There are a lot of things I have learned over the years about shopping. The biggest one is that quality will save you money in the long run. Sometimes, you really do get what you pay for, and if one can use a pricier item for a longer period of time than a cheaper item, the pricier item becomes cheaper per use.

My big item example. I use my vacuum for everything. I have carpet, hard floors, rugs and furniture. I have ceiling fans, surfaces that collect dust and too many animals that shed. After using a number of cheap and expensive vacuums, I have to say it was worth every extra penny to purchase my Kenmore. It has the long hose and extension I need for dusting. I can turn the beater bar on and off easily when I go from carpet to hard floor. It is powerful enough to pick up dog hair and cat litter from anywhere which is vital in my house. I also know from my last 15+ year old Kenmore that they last a very long time. I know I sound like an ad, but I have a point. I paid $200 for my Kenmore. It isn't the "best" one available, but it had the important features I wanted. $200 is still a lot of money when you are living on a budget. However, before this I went through a $40 Dirt Devil, a $60 Scunci, and a $120 Eureka. The dirt devil lasted a year. The scunci lasted less than 6 months. The Eureka lasted 2 years. On average, I was running $40-120 a year on vacuums and quite frankly, not one of them worked as well as the Kenmore I had before, which I got when it was 10 years old, and I put another 5 years on it before it was no longer worth it to fix it.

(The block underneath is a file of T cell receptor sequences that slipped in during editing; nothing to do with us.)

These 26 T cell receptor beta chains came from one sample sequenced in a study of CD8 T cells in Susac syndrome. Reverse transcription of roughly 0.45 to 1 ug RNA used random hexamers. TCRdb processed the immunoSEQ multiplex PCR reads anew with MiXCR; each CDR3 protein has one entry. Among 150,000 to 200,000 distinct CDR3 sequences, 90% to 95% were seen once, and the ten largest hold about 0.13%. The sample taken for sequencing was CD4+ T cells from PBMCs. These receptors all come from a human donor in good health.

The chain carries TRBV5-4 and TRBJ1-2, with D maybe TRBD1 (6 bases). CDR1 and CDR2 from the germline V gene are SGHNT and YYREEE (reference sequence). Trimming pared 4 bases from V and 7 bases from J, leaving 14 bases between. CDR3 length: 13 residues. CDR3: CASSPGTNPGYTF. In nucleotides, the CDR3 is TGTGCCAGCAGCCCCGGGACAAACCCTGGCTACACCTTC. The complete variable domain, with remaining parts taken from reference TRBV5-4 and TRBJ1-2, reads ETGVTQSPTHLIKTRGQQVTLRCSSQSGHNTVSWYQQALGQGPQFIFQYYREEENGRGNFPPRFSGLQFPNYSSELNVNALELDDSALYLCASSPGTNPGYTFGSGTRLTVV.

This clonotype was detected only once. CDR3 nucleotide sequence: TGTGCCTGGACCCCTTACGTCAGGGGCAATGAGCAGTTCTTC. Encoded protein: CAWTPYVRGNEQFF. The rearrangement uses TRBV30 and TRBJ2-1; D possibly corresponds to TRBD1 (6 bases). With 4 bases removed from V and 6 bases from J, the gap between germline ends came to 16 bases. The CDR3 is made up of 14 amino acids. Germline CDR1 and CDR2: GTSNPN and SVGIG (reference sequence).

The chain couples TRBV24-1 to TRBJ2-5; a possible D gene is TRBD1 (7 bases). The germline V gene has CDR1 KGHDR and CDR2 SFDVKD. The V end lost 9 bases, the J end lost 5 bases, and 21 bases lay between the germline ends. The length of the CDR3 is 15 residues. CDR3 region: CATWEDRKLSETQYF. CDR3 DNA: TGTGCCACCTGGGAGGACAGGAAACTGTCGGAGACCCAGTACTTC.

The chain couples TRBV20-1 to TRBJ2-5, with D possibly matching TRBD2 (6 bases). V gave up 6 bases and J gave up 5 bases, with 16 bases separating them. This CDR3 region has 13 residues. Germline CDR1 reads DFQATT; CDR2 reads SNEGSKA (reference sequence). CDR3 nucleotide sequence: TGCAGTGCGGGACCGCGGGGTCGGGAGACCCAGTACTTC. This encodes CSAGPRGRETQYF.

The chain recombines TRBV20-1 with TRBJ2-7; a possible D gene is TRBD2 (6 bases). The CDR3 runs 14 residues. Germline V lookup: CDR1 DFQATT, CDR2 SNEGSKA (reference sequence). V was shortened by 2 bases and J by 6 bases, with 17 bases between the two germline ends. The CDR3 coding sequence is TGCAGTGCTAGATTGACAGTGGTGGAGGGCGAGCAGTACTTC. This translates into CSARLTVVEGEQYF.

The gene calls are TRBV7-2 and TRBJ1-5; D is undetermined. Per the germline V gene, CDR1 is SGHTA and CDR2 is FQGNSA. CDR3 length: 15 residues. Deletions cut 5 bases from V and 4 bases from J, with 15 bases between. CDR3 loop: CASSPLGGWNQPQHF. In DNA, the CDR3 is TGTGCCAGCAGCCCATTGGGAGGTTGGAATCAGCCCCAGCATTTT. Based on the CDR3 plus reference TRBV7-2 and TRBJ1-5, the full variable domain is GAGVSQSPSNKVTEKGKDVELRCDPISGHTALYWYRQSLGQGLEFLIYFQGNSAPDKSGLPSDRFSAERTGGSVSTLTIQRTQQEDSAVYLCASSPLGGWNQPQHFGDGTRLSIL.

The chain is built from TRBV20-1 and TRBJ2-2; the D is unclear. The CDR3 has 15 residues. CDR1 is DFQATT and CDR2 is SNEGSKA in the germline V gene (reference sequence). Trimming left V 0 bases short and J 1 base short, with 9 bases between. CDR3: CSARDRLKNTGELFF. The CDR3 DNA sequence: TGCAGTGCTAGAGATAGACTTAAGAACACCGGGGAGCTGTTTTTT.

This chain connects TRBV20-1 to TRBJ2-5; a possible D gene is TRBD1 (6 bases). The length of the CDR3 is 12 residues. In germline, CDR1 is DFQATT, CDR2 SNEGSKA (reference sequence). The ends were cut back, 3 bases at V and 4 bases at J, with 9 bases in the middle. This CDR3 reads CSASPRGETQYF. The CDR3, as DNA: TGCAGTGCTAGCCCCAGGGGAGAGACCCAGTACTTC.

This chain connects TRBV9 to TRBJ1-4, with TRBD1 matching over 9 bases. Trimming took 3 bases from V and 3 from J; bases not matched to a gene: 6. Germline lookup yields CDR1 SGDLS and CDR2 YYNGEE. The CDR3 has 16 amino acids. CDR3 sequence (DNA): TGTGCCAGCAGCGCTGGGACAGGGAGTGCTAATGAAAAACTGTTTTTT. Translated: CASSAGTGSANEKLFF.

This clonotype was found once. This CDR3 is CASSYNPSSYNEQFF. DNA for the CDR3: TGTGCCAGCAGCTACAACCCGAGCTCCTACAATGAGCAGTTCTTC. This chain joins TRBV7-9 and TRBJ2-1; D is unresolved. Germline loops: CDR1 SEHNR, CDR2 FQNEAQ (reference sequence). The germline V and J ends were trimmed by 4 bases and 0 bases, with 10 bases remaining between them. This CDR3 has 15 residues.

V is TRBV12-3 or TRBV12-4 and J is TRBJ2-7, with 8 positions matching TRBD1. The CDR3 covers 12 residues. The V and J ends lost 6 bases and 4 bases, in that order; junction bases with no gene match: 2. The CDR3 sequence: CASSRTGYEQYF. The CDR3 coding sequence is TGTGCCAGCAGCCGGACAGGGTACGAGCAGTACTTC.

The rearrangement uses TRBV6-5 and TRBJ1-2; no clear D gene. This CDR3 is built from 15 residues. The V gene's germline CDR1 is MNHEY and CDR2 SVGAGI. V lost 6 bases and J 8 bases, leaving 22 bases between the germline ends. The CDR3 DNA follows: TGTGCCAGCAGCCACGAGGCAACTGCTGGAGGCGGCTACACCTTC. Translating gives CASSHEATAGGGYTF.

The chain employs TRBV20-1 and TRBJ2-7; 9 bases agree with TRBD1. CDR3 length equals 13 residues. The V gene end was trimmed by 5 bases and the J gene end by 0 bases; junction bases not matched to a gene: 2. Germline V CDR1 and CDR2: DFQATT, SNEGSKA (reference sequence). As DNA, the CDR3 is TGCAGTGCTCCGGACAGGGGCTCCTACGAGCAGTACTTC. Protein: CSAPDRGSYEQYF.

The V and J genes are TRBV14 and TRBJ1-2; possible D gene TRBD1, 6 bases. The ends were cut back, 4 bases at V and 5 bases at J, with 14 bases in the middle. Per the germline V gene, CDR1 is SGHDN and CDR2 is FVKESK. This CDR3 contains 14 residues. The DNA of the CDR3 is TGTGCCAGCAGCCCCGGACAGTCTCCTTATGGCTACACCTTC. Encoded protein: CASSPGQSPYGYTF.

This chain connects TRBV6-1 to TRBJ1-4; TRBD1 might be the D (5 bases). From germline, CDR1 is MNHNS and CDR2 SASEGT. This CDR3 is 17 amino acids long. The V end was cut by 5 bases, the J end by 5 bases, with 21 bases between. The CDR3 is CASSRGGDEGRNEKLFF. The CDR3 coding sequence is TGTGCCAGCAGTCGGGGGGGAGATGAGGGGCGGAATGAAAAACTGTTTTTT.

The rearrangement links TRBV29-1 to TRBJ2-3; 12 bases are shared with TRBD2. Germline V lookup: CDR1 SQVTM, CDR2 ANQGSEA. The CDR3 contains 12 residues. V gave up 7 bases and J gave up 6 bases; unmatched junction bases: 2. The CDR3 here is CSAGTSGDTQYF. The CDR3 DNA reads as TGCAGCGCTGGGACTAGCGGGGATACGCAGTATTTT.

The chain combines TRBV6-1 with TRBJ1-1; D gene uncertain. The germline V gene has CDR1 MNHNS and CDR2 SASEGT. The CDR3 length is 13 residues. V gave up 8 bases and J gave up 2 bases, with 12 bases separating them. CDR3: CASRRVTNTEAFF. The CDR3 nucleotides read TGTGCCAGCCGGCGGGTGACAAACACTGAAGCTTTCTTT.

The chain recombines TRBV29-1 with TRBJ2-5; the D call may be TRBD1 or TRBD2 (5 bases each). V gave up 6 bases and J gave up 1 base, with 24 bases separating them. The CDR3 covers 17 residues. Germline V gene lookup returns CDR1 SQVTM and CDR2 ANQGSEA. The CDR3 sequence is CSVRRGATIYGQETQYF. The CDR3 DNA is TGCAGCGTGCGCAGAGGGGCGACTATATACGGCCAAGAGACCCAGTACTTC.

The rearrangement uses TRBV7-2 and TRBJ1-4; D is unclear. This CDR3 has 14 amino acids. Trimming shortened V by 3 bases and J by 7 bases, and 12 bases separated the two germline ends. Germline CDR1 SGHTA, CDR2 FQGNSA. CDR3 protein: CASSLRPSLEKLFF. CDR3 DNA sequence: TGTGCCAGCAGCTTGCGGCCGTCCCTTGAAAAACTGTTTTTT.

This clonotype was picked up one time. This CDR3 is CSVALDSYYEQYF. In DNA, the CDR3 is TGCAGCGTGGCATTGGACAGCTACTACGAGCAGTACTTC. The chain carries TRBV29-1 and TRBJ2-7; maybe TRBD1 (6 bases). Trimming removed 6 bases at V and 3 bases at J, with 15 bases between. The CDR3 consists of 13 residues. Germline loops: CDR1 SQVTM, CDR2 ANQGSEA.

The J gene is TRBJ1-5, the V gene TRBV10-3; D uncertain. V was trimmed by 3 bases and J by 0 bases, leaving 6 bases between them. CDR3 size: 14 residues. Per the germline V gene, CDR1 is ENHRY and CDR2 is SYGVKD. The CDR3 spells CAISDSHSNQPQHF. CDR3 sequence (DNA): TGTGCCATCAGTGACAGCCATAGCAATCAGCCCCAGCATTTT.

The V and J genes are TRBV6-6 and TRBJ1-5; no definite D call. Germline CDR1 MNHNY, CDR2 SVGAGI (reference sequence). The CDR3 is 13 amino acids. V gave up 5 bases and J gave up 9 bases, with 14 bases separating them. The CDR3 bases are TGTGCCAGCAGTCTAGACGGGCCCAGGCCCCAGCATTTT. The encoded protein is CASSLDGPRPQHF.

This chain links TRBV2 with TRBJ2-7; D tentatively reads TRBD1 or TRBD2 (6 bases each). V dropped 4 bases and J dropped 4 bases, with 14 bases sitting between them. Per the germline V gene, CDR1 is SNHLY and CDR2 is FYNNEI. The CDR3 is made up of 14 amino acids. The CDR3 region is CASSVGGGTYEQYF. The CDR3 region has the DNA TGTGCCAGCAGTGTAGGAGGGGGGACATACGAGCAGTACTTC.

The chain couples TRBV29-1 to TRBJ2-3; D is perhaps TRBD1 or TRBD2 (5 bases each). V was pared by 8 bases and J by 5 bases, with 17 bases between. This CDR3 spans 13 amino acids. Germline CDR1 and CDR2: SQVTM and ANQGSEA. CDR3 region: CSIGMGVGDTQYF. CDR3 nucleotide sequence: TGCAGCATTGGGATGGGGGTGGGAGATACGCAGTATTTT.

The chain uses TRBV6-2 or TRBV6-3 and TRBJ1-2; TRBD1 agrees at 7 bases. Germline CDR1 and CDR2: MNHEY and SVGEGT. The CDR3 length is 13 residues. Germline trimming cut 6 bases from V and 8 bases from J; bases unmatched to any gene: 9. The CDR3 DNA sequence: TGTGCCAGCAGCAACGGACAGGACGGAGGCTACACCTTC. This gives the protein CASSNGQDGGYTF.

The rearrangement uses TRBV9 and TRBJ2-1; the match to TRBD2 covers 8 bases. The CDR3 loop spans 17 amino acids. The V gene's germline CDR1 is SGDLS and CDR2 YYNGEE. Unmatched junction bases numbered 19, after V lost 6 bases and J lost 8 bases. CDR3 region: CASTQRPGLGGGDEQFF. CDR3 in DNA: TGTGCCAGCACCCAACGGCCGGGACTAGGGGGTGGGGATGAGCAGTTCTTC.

Now, I don't know many who need $800 top of the line vacuums, but a mid line will save me money in the long run. If this vacuum runs for 10 years, I will have spent $20 per year on a vacuum. That is way below my current batting average.

The same principles can be said for a number of smaller items. Cheap scoopable cat litter can not be used as long, and does not clump or block smells like some of the leading brands. It ends up being cheaper for me to buy Tidy Cat or Fresh Step on sale with a coupon than to get the dollar store cat litter. CFL bulbs last much much longer than traditional bulbs. I have not changed a light bulb in over 2 years. Even without the energy savings, the CFL bulbs end up being cheaper.

There are things that store brands are great for. I am all about getting the best deal. However, sometimes getting the best deal means paying more money now to get the savings later.